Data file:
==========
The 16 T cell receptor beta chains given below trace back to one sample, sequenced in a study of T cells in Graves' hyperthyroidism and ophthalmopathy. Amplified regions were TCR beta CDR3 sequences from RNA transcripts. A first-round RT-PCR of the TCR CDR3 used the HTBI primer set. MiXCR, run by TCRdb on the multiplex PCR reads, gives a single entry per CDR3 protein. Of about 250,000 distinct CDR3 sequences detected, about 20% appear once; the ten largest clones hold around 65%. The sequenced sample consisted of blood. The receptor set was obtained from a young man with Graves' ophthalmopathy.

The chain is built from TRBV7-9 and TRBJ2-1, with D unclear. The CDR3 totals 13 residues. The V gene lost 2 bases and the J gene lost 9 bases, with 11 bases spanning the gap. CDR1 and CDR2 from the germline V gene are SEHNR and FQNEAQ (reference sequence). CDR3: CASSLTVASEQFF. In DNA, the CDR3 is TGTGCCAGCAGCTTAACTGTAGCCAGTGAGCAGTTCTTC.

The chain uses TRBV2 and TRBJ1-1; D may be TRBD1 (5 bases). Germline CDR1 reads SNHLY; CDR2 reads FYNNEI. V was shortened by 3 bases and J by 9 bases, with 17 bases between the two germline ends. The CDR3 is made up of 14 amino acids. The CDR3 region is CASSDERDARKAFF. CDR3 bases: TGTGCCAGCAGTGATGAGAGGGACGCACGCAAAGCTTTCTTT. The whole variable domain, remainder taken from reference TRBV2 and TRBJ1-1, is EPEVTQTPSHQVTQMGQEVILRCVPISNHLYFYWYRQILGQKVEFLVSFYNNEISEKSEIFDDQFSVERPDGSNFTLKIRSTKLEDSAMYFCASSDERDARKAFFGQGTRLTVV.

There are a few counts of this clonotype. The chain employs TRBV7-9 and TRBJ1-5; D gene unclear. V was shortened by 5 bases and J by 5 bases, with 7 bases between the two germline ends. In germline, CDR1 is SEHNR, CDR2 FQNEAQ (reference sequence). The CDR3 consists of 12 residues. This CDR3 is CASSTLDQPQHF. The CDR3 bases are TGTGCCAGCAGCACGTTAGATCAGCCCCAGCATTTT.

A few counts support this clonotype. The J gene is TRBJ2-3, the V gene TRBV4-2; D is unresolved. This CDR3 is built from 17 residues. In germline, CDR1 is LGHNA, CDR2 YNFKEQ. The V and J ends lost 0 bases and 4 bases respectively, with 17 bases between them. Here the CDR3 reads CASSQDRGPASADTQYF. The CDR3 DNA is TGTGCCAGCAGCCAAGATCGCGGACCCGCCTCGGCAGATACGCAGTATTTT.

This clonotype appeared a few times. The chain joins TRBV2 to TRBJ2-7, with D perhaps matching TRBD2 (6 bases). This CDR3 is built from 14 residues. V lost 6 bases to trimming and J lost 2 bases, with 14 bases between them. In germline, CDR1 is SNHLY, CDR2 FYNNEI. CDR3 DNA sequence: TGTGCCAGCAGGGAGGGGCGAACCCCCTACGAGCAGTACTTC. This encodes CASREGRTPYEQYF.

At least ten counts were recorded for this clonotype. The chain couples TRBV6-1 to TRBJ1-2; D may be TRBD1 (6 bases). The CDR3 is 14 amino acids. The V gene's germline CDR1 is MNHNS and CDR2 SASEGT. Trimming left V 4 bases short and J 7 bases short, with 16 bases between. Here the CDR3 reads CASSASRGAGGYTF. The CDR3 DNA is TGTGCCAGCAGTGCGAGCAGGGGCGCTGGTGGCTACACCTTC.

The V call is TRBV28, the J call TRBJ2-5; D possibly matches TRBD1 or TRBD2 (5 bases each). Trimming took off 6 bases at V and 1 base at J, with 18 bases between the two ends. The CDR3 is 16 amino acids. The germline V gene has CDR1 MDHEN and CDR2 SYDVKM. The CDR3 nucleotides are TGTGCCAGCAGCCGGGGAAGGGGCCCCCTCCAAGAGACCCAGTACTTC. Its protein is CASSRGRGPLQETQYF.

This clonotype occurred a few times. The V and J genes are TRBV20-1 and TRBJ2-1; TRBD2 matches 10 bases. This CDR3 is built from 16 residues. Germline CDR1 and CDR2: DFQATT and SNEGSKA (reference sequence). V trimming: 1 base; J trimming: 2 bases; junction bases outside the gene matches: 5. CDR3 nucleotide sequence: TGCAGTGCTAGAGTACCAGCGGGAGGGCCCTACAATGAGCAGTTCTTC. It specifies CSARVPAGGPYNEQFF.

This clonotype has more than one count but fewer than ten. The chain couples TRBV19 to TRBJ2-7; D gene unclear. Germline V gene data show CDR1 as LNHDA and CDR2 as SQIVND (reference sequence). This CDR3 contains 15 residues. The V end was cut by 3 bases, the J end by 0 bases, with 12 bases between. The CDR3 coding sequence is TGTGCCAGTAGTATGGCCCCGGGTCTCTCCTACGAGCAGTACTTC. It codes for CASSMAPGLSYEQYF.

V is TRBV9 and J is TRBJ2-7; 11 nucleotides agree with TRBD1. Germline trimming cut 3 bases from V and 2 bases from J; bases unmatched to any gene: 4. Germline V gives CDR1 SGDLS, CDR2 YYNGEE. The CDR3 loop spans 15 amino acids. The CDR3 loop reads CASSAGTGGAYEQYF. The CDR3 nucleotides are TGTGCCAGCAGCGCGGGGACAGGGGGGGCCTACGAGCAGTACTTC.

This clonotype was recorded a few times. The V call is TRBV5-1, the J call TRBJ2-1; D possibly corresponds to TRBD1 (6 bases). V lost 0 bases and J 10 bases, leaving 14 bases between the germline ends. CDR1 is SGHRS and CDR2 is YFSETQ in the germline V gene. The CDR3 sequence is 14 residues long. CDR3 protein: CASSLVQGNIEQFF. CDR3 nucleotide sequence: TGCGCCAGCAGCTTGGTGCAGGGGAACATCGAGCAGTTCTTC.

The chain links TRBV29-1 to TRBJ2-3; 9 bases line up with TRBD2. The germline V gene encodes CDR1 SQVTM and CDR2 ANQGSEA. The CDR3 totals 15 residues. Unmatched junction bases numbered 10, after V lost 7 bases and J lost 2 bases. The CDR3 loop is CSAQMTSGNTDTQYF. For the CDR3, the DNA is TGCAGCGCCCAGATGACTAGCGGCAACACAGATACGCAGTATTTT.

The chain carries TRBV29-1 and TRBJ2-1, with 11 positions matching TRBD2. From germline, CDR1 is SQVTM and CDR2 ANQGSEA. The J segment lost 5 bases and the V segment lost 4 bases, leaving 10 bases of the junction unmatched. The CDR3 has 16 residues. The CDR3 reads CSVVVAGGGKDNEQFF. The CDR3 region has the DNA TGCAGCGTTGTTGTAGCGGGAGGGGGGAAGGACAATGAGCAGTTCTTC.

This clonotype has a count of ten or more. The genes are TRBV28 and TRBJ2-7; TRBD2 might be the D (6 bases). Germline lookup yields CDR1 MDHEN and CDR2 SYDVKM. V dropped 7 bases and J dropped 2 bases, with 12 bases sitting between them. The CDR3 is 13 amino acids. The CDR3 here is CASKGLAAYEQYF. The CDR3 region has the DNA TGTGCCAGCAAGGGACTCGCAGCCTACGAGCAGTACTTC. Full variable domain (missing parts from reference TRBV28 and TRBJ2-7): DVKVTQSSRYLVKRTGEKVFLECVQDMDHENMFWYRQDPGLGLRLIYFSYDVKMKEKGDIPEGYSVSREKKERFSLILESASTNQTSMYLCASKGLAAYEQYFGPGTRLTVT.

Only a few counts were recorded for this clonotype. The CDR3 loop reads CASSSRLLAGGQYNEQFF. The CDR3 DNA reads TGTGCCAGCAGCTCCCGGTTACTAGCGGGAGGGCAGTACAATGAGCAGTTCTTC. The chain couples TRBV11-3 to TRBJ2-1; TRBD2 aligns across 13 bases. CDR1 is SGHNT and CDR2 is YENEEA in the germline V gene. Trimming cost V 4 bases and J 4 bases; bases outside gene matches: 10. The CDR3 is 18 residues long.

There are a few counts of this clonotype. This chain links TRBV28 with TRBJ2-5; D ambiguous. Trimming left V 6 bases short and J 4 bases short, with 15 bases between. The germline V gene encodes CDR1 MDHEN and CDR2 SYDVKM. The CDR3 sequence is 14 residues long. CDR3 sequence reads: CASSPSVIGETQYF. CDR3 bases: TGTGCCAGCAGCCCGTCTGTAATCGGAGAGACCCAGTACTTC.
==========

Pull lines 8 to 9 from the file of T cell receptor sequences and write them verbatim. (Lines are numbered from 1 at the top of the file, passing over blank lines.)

The V call is TRBV28, the J call TRBJ2-5; D possibly matches TRBD1 or TRBD2 (5 bases each). Trimming took off 6 bases at V and 1 base at J, with 18 bases between the two ends. The CDR3 is 16 amino acids. The germline V gene has CDR1 MDHEN and CDR2 SYDVKM. The CDR3 nucleotides are TGTGCCAGCAGCCGGGGAAGGGGCCCCCTCCAAGAGACCCAGTACTTC. Its protein is CASSRGRGPLQETQYF.

This clonotype occurred a few times. The V and J genes are TRBV20-1 and TRBJ2-1; TRBD2 matches 10 bases. This CDR3 is built from 16 residues. Germline CDR1 and CDR2: DFQATT and SNEGSKA (reference sequence). V trimming: 1 base; J trimming: 2 bases; junction bases outside the gene matches: 5. CDR3 nucleotide sequence: TGCAGTGCTAGAGTACCAGCGGGAGGGCCCTACAATGAGCAGTTCTTC. It specifies CSARVPAGGPYNEQFF.